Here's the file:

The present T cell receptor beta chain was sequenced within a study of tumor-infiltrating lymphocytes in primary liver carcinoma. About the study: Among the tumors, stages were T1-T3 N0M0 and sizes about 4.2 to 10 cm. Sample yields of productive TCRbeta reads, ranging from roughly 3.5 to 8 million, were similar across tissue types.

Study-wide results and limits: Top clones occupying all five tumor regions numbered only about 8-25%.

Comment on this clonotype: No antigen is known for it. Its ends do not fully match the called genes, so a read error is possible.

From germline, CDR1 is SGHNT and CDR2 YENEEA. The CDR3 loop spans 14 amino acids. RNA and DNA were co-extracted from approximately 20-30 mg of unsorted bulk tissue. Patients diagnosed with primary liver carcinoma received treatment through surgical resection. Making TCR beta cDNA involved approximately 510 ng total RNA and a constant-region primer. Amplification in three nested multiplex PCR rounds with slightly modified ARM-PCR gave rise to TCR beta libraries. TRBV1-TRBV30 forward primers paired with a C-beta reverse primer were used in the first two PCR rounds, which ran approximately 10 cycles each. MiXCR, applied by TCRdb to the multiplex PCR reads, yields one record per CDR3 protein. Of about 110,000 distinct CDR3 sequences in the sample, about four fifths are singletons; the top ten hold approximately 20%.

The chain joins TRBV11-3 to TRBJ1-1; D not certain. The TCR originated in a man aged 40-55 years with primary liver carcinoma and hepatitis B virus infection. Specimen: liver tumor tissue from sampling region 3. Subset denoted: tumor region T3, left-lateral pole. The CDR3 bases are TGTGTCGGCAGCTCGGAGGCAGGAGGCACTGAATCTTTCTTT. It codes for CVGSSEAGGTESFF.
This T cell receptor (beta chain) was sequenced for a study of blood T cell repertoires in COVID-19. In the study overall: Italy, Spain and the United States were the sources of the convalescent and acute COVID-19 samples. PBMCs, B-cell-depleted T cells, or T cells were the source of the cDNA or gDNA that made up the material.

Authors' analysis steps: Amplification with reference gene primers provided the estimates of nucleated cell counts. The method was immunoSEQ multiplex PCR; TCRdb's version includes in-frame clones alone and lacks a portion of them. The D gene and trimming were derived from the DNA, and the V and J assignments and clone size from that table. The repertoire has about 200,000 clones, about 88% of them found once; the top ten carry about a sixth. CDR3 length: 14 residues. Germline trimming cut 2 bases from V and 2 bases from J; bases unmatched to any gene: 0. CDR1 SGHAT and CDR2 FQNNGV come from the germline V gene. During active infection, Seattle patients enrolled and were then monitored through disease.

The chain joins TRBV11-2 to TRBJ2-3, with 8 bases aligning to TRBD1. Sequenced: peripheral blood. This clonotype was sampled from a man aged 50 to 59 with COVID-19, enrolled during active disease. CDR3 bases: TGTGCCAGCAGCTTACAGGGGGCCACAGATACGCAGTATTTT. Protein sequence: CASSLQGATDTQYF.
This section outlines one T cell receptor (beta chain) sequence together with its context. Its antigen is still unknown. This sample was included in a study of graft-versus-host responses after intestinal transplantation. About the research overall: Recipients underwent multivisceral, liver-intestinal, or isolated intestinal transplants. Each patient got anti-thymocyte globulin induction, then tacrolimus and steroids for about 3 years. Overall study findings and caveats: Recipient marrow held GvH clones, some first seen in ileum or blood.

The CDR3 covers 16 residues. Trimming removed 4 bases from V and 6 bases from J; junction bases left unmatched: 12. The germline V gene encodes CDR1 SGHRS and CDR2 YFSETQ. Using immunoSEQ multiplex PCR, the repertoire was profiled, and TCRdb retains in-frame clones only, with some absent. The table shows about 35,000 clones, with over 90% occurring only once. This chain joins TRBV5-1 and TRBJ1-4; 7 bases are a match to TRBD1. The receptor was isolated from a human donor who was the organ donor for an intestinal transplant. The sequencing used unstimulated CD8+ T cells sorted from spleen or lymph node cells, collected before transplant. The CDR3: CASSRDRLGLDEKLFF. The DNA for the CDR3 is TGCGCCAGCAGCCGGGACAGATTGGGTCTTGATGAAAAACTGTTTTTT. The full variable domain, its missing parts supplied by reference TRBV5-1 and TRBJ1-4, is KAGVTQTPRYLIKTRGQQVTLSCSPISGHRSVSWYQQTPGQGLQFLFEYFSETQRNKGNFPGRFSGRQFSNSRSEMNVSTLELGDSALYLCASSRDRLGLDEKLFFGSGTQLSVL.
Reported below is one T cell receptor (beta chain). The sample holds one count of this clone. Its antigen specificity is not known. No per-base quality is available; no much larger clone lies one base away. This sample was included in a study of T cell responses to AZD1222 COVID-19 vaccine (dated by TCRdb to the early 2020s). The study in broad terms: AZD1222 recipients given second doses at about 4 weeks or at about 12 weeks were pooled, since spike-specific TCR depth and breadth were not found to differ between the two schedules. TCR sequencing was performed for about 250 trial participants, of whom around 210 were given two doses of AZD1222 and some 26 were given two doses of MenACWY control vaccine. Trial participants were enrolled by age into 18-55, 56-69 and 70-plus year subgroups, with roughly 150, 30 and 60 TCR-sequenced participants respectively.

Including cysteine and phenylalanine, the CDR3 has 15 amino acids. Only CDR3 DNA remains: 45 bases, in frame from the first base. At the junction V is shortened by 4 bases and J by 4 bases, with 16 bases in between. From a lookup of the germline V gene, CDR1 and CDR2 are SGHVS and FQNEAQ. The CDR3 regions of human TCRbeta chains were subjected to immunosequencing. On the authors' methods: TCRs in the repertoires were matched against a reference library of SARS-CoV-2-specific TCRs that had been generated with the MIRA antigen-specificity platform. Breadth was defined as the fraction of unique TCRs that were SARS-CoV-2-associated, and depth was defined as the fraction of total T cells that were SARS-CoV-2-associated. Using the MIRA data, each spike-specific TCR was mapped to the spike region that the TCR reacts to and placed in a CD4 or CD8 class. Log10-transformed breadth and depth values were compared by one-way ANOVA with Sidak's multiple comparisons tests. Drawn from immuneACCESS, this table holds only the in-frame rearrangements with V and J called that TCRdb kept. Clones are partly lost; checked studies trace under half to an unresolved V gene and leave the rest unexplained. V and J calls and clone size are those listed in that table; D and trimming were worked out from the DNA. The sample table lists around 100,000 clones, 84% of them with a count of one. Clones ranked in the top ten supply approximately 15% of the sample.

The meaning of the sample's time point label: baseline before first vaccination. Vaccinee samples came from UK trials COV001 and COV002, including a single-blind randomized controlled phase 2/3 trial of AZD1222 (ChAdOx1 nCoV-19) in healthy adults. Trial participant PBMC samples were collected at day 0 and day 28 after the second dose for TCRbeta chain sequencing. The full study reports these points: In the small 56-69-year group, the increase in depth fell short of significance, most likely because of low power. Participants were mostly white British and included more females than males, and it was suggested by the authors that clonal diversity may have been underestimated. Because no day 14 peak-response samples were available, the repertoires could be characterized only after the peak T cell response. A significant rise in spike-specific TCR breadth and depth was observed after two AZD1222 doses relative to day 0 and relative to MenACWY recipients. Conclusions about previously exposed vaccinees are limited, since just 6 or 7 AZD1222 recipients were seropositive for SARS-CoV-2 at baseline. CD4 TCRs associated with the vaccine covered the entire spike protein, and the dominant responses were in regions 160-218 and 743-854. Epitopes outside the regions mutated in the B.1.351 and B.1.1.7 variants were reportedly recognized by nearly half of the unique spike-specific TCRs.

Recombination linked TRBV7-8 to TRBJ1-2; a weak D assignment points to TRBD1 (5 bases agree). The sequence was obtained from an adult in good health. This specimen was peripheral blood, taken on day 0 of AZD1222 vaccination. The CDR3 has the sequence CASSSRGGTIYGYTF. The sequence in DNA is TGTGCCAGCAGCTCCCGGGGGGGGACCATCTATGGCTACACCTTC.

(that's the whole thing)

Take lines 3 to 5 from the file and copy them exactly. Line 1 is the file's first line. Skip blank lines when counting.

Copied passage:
Comment on this clonotype: No antigen is known for it. Its ends do not fully match the called genes, so a read error is possible.

From germline, CDR1 is SGHNT and CDR2 YENEEA. The CDR3 loop spans 14 amino acids. RNA and DNA were co-extracted from approximately 20-30 mg of unsorted bulk tissue. Patients diagnosed with primary liver carcinoma received treatment through surgical resection. Making TCR beta cDNA involved approximately 510 ng total RNA and a constant-region primer. Amplification in three nested multiplex PCR rounds with slightly modified ARM-PCR gave rise to TCR beta libraries. TRBV1-TRBV30 forward primers paired with a C-beta reverse primer were used in the first two PCR rounds, which ran approximately 10 cycles each. MiXCR, applied by TCRdb to the multiplex PCR reads, yields one record per CDR3 protein. Of about 110,000 distinct CDR3 sequences in the sample, about four fifths are singletons; the top ten hold approximately 20%.

The chain joins TRBV11-3 to TRBJ1-1; D not certain. The TCR originated in a man aged 40-55 years with primary liver carcinoma and hepatitis B virus infection. Specimen: liver tumor tissue from sampling region 3. Subset denoted: tumor region T3, left-lateral pole. The CDR3 bases are TGTGTCGGCAGCTCGGAGGCAGGAGGCACTGAATCTTTCTTT. It codes for CVGSSEAGGTESFF.